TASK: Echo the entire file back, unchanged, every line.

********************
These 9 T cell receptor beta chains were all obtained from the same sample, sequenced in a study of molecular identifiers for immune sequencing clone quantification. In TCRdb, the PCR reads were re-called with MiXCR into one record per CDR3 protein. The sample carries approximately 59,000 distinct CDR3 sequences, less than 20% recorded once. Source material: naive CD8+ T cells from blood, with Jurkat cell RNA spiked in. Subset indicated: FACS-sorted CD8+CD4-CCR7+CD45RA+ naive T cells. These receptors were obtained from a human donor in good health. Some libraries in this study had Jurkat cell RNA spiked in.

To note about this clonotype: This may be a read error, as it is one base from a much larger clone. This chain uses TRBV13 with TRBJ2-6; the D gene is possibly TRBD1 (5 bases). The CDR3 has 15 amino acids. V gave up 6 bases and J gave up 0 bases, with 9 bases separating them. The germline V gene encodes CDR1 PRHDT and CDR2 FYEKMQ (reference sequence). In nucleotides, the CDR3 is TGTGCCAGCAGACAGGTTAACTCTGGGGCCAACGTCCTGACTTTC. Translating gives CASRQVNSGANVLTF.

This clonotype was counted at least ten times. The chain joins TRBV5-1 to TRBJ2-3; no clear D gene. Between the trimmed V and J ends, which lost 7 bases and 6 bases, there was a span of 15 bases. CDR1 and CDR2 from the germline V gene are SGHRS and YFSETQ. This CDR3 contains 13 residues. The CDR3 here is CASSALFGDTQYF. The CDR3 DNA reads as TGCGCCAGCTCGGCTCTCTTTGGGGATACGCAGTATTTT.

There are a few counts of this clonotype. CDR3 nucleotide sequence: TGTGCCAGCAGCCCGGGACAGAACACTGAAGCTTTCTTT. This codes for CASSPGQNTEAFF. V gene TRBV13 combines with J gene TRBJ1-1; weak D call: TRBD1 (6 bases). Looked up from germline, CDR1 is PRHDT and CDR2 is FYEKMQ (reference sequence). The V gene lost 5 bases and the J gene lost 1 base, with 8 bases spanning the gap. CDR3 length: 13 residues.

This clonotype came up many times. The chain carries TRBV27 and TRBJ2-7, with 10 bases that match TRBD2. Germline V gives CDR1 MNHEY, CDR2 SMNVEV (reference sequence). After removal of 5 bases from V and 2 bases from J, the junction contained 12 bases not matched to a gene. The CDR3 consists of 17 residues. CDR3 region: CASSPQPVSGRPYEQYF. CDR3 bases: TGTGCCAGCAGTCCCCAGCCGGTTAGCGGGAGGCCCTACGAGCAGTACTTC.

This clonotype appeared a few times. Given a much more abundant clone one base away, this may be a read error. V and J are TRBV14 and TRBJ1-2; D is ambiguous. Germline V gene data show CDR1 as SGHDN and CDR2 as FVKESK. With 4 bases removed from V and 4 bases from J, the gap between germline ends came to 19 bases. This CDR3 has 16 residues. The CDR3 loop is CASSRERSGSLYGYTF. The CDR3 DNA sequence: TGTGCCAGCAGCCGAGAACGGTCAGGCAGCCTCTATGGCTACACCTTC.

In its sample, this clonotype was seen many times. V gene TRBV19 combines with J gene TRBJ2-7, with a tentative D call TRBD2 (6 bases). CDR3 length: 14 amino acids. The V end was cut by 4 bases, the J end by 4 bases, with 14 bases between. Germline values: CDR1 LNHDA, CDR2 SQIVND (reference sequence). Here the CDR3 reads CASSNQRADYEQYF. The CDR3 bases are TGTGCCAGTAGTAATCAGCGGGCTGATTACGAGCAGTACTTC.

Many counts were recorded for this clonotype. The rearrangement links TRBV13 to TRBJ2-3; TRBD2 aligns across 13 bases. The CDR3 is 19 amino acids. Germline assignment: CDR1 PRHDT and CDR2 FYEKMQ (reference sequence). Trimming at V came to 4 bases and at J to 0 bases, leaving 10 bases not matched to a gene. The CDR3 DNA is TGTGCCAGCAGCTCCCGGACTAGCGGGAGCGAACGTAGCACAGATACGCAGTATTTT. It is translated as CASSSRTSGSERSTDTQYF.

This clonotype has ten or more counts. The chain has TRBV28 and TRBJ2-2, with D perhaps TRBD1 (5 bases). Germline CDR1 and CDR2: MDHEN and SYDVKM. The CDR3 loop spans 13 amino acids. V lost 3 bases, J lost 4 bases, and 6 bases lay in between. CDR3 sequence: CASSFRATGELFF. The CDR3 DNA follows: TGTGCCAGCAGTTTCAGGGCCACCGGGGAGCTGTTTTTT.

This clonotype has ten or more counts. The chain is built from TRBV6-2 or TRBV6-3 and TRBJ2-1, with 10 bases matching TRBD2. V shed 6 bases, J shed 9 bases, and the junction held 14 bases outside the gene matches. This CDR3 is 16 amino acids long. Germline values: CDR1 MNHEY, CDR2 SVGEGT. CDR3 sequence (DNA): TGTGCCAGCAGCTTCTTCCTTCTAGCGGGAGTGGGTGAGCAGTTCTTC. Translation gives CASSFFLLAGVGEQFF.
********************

These 9 T cell receptor beta chains were all obtained from the same sample, sequenced in a study of molecular identifiers for immune sequencing clone quantification. In TCRdb, the PCR reads were re-called with MiXCR into one record per CDR3 protein. The sample carries approximately 59,000 distinct CDR3 sequences, less than 20% recorded once. Source material: naive CD8+ T cells from blood, with Jurkat cell RNA spiked in. Subset indicated: FACS-sorted CD8+CD4-CCR7+CD45RA+ naive T cells. These receptors were obtained from a human donor in good health. Some libraries in this study had Jurkat cell RNA spiked in.

To note about this clonotype: This may be a read error, as it is one base from a much larger clone. This chain uses TRBV13 with TRBJ2-6; the D gene is possibly TRBD1 (5 bases). The CDR3 has 15 amino acids. V gave up 6 bases and J gave up 0 bases, with 9 bases separating them. The germline V gene encodes CDR1 PRHDT and CDR2 FYEKMQ (reference sequence). In nucleotides, the CDR3 is TGTGCCAGCAGACAGGTTAACTCTGGGGCCAACGTCCTGACTTTC. Translating gives CASRQVNSGANVLTF.

This clonotype was counted at least ten times. The chain joins TRBV5-1 to TRBJ2-3; no clear D gene. Between the trimmed V and J ends, which lost 7 bases and 6 bases, there was a span of 15 bases. CDR1 and CDR2 from the germline V gene are SGHRS and YFSETQ. This CDR3 contains 13 residues. The CDR3 here is CASSALFGDTQYF. The CDR3 DNA reads as TGCGCCAGCTCGGCTCTCTTTGGGGATACGCAGTATTTT.

There are a few counts of this clonotype. CDR3 nucleotide sequence: TGTGCCAGCAGCCCGGGACAGAACACTGAAGCTTTCTTT. This codes for CASSPGQNTEAFF. V gene TRBV13 combines with J gene TRBJ1-1; weak D call: TRBD1 (6 bases). Looked up from germline, CDR1 is PRHDT and CDR2 is FYEKMQ (reference sequence). The V gene lost 5 bases and the J gene lost 1 base, with 8 bases spanning the gap. CDR3 length: 13 residues.

This clonotype came up many times. The chain carries TRBV27 and TRBJ2-7, with 10 bases that match TRBD2. Germline V gives CDR1 MNHEY, CDR2 SMNVEV (reference sequence). After removal of 5 bases from V and 2 bases from J, the junction contained 12 bases not matched to a gene. The CDR3 consists of 17 residues. CDR3 region: CASSPQPVSGRPYEQYF. CDR3 bases: TGTGCCAGCAGTCCCCAGCCGGTTAGCGGGAGGCCCTACGAGCAGTACTTC.

This clonotype appeared a few times. Given a much more abundant clone one base away, this may be a read error. V and J are TRBV14 and TRBJ1-2; D is ambiguous. Germline V gene data show CDR1 as SGHDN and CDR2 as FVKESK. With 4 bases removed from V and 4 bases from J, the gap between germline ends came to 19 bases. This CDR3 has 16 residues. The CDR3 loop is CASSRERSGSLYGYTF. The CDR3 DNA sequence: TGTGCCAGCAGCCGAGAACGGTCAGGCAGCCTCTATGGCTACACCTTC.

In its sample, this clonotype was seen many times. V gene TRBV19 combines with J gene TRBJ2-7, with a tentative D call TRBD2 (6 bases). CDR3 length: 14 amino acids. The V end was cut by 4 bases, the J end by 4 bases, with 14 bases between. Germline values: CDR1 LNHDA, CDR2 SQIVND (reference sequence). Here the CDR3 reads CASSNQRADYEQYF. The CDR3 bases are TGTGCCAGTAGTAATCAGCGGGCTGATTACGAGCAGTACTTC.

Many counts were recorded for this clonotype. The rearrangement links TRBV13 to TRBJ2-3; TRBD2 aligns across 13 bases. The CDR3 is 19 amino acids. Germline assignment: CDR1 PRHDT and CDR2 FYEKMQ (reference sequence). Trimming at V came to 4 bases and at J to 0 bases, leaving 10 bases not matched to a gene. The CDR3 DNA is TGTGCCAGCAGCTCCCGGACTAGCGGGAGCGAACGTAGCACAGATACGCAGTATTTT. It is translated as CASSSRTSGSERSTDTQYF.

This clonotype has ten or more counts. The chain has TRBV28 and TRBJ2-2, with D perhaps TRBD1 (5 bases). Germline CDR1 and CDR2: MDHEN and SYDVKM. The CDR3 loop spans 13 amino acids. V lost 3 bases, J lost 4 bases, and 6 bases lay in between. CDR3 sequence: CASSFRATGELFF. The CDR3 DNA follows: TGTGCCAGCAGTTTCAGGGCCACCGGGGAGCTGTTTTTT.

This clonotype has ten or more counts. The chain is built from TRBV6-2 or TRBV6-3 and TRBJ2-1, with 10 bases matching TRBD2. V shed 6 bases, J shed 9 bases, and the junction held 14 bases outside the gene matches. This CDR3 is 16 amino acids long. Germline values: CDR1 MNHEY, CDR2 SVGEGT. CDR3 sequence (DNA): TGTGCCAGCAGCTTCTTCCTTCTAGCGGGAGTGGGTGAGCAGTTCTTC. Translation gives CASSFFLLAGVGEQFF.